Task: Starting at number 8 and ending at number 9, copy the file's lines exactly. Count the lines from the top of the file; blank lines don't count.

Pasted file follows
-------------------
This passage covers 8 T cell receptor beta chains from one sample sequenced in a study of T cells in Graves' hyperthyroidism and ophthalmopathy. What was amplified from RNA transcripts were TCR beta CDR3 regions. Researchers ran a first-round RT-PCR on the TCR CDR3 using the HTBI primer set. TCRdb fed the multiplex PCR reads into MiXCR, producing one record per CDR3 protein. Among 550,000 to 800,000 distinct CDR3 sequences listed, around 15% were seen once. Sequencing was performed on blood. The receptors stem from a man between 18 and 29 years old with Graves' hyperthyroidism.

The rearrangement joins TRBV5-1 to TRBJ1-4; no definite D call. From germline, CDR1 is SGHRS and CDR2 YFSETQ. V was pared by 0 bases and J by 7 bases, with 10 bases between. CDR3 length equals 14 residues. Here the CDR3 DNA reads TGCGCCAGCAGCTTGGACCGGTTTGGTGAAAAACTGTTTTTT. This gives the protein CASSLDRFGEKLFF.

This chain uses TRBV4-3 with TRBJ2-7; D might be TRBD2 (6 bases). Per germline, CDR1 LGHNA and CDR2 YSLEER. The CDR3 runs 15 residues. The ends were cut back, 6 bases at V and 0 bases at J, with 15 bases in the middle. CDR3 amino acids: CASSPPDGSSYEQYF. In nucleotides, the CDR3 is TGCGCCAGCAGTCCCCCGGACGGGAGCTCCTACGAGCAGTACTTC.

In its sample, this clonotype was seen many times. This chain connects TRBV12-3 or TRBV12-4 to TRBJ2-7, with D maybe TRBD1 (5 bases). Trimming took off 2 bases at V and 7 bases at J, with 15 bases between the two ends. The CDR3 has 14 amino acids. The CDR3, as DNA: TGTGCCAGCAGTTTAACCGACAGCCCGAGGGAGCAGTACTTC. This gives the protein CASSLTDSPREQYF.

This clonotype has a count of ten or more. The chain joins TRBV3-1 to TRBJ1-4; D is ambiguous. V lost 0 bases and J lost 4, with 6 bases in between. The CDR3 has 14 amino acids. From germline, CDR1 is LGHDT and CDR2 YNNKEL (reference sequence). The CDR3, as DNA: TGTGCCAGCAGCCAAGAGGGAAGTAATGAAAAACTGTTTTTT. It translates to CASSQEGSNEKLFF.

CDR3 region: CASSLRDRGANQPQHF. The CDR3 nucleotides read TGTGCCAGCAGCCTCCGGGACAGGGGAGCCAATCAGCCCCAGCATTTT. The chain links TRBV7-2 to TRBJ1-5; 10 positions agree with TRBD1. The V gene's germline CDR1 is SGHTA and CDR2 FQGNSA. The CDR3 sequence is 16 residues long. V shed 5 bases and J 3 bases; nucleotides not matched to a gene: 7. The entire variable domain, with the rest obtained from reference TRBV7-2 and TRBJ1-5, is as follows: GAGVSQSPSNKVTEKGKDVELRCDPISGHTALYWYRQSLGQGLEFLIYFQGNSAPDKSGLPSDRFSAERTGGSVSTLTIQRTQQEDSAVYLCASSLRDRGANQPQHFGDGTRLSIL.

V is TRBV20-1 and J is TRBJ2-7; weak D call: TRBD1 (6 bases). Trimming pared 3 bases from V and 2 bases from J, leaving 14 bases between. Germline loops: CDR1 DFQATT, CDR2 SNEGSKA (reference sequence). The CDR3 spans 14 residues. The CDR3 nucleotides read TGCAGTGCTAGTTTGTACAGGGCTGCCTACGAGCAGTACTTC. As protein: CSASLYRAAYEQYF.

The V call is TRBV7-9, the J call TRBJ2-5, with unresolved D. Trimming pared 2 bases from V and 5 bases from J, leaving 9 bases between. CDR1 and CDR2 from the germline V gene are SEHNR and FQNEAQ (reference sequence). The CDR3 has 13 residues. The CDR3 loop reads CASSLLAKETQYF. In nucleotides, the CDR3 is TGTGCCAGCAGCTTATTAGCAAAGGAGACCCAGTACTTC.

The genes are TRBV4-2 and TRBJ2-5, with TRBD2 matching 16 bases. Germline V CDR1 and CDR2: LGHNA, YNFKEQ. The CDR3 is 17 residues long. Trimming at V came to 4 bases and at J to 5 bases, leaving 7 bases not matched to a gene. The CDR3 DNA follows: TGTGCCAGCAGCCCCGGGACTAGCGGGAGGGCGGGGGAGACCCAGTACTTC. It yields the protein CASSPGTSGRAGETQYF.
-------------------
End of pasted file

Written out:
The V call is TRBV7-9, the J call TRBJ2-5, with unresolved D. Trimming pared 2 bases from V and 5 bases from J, leaving 9 bases between. CDR1 and CDR2 from the germline V gene are SEHNR and FQNEAQ (reference sequence). The CDR3 has 13 residues. The CDR3 loop reads CASSLLAKETQYF. In nucleotides, the CDR3 is TGTGCCAGCAGCTTATTAGCAAAGGAGACCCAGTACTTC.

The genes are TRBV4-2 and TRBJ2-5, with TRBD2 matching 16 bases. Germline V CDR1 and CDR2: LGHNA, YNFKEQ. The CDR3 is 17 residues long. Trimming at V came to 4 bases and at J to 5 bases, leaving 7 bases not matched to a gene. The CDR3 DNA follows: TGTGCCAGCAGCCCCGGGACTAGCGGGAGGGCGGGGGAGACCCAGTACTTC. It yields the protein CASSPGTSGRAGETQYF.